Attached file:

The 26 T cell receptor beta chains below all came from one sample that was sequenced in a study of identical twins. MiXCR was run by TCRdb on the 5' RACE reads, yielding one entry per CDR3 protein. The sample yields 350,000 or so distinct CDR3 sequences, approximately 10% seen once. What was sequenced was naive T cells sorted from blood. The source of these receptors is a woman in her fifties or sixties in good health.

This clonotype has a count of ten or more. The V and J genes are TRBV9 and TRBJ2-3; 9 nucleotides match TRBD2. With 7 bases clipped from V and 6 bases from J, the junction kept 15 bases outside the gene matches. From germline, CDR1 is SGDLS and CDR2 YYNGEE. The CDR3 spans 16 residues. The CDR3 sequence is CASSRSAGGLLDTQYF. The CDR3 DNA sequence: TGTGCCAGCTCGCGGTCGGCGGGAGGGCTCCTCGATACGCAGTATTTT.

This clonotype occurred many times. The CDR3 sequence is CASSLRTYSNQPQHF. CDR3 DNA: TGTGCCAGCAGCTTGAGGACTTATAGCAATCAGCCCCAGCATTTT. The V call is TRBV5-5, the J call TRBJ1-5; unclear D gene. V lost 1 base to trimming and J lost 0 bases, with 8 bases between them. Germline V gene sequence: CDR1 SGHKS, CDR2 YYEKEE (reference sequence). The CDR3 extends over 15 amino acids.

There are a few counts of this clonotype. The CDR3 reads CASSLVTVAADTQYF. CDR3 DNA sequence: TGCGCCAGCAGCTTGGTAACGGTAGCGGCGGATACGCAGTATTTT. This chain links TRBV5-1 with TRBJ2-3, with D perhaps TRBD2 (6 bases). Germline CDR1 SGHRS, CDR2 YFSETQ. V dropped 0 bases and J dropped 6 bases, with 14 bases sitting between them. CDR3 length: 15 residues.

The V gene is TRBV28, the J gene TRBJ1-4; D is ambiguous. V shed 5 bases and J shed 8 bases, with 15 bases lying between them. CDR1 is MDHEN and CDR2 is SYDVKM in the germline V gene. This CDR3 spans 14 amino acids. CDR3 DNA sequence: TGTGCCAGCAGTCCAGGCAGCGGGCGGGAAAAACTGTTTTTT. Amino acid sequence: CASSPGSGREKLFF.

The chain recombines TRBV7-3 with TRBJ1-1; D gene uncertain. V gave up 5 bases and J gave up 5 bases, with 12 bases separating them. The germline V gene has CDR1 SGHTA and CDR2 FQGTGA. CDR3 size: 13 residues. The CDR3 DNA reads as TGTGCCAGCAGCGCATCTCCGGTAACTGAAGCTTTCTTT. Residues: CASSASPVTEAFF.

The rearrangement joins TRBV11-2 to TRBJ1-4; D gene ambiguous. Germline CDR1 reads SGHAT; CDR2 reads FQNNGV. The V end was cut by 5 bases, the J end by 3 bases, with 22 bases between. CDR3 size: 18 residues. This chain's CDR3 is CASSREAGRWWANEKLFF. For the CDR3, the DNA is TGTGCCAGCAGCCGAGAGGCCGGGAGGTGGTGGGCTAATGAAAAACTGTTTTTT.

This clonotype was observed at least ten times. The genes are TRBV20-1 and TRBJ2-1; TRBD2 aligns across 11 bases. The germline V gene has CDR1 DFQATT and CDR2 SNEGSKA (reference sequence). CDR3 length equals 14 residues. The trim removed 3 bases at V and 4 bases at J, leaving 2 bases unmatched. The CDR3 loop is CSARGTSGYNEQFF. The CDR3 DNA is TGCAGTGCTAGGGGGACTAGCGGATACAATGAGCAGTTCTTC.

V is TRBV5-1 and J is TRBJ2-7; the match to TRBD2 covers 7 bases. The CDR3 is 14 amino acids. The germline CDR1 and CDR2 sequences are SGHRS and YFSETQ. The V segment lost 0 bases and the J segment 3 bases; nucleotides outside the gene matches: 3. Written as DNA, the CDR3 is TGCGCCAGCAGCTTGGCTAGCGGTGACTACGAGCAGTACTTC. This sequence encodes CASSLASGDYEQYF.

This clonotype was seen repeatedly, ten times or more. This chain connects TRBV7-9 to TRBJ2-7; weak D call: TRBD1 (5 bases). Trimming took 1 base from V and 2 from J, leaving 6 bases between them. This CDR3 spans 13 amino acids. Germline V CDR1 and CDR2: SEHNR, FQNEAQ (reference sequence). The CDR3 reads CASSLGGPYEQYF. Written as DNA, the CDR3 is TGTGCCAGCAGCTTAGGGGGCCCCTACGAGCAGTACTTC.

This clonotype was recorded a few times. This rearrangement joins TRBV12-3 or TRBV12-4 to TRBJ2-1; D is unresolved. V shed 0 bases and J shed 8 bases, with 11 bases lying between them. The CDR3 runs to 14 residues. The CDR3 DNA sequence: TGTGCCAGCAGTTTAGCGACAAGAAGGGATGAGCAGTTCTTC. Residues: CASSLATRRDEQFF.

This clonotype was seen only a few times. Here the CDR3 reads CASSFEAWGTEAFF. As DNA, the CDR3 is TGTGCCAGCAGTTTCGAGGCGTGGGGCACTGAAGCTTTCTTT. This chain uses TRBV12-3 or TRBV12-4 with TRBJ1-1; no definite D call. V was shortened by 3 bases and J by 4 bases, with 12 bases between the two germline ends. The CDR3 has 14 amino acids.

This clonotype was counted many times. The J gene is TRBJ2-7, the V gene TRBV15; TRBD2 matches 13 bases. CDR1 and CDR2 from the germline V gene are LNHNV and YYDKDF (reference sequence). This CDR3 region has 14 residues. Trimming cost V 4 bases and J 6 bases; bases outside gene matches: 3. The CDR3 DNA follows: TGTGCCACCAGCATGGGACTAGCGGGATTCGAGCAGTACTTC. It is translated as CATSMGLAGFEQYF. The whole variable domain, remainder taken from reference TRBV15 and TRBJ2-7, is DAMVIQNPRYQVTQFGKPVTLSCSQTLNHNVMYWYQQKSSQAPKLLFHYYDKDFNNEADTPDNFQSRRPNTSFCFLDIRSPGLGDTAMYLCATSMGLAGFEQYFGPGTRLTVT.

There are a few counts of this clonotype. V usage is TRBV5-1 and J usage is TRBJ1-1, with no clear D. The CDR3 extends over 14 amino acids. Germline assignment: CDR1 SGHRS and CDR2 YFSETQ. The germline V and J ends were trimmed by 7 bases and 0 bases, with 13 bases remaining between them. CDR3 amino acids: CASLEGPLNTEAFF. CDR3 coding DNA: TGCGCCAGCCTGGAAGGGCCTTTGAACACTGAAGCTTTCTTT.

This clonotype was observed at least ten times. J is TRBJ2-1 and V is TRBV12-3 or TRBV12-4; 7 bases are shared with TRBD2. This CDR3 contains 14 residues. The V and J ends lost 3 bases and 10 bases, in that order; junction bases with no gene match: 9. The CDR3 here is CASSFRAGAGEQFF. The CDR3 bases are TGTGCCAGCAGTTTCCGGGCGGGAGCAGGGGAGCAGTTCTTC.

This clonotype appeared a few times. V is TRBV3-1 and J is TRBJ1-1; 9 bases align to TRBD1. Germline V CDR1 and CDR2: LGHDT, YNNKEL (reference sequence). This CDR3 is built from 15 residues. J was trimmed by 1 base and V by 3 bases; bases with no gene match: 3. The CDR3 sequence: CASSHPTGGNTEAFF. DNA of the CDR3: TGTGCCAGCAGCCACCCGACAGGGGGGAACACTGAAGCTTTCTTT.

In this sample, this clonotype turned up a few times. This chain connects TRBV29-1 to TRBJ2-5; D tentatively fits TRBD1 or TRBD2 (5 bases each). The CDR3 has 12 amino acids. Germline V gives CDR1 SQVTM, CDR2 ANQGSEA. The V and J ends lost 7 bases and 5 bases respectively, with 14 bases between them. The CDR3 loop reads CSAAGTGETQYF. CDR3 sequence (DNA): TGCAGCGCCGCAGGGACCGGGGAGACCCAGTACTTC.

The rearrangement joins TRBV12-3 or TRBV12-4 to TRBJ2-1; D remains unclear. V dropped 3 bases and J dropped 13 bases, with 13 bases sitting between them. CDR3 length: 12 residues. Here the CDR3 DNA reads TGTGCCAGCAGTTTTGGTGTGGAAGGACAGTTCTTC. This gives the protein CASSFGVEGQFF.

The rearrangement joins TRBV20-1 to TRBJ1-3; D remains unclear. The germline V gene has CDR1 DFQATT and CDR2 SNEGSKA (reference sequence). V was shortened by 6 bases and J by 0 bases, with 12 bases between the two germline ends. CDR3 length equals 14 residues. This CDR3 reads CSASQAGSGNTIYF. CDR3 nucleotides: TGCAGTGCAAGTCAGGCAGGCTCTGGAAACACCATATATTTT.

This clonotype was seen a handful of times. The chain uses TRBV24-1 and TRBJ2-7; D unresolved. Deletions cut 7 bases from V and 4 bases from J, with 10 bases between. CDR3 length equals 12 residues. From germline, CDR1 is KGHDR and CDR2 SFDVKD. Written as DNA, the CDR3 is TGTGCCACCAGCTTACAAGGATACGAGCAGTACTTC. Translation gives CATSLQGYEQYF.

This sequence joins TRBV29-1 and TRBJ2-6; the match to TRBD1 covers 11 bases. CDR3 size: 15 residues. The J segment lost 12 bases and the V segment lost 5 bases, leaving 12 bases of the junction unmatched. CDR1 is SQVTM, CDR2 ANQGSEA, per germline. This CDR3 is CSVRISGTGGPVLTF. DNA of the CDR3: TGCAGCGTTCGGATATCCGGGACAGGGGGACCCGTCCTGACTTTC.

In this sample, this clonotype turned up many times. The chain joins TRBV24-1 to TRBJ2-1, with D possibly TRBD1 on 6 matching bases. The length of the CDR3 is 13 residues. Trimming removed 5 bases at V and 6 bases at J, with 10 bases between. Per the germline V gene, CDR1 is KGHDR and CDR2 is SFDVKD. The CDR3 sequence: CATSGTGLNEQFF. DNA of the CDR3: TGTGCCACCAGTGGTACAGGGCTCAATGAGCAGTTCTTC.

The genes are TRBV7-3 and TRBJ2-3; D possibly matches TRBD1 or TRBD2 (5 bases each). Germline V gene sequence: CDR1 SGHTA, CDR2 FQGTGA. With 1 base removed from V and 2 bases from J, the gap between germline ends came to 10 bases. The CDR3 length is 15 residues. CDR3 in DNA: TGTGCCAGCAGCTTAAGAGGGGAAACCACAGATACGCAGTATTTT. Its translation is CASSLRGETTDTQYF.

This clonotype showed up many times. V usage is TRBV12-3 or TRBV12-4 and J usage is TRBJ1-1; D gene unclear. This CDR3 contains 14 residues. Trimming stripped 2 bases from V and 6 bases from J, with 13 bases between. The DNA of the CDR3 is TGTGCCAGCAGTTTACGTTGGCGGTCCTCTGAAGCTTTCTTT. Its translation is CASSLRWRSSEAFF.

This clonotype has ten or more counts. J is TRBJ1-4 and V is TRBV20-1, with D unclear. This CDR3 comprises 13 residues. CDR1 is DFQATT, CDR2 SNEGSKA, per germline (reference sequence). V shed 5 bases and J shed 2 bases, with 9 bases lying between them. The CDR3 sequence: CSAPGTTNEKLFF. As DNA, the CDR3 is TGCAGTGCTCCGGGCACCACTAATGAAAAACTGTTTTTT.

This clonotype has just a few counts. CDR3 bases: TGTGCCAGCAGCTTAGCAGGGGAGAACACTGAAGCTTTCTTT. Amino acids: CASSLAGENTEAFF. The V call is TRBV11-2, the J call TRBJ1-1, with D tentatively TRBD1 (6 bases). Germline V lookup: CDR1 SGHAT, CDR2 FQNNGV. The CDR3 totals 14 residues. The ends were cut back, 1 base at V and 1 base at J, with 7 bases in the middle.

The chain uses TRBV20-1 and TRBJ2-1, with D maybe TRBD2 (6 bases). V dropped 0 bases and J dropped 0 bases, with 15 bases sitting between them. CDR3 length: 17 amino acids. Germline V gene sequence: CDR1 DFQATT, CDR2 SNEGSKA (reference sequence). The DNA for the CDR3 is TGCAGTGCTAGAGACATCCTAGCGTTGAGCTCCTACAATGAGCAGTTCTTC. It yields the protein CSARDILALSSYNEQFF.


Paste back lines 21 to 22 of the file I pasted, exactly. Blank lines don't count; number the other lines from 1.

This sequence joins TRBV29-1 and TRBJ2-6; the match to TRBD1 covers 11 bases. CDR3 size: 15 residues. The J segment lost 12 bases and the V segment lost 5 bases, leaving 12 bases of the junction unmatched. CDR1 is SQVTM, CDR2 ANQGSEA, per germline. This CDR3 is CSVRISGTGGPVLTF. DNA of the CDR3: TGCAGCGTTCGGATATCCGGGACAGGGGGACCCGTCCTGACTTTC.

In this sample, this clonotype turned up many times. The chain joins TRBV24-1 to TRBJ2-1, with D possibly TRBD1 on 6 matching bases. The length of the CDR3 is 13 residues. Trimming removed 5 bases at V and 6 bases at J, with 10 bases between. Per the germline V gene, CDR1 is KGHDR and CDR2 is SFDVKD. The CDR3 sequence: CATSGTGLNEQFF. DNA of the CDR3: TGTGCCACCAGTGGTACAGGGCTCAATGAGCAGTTCTTC.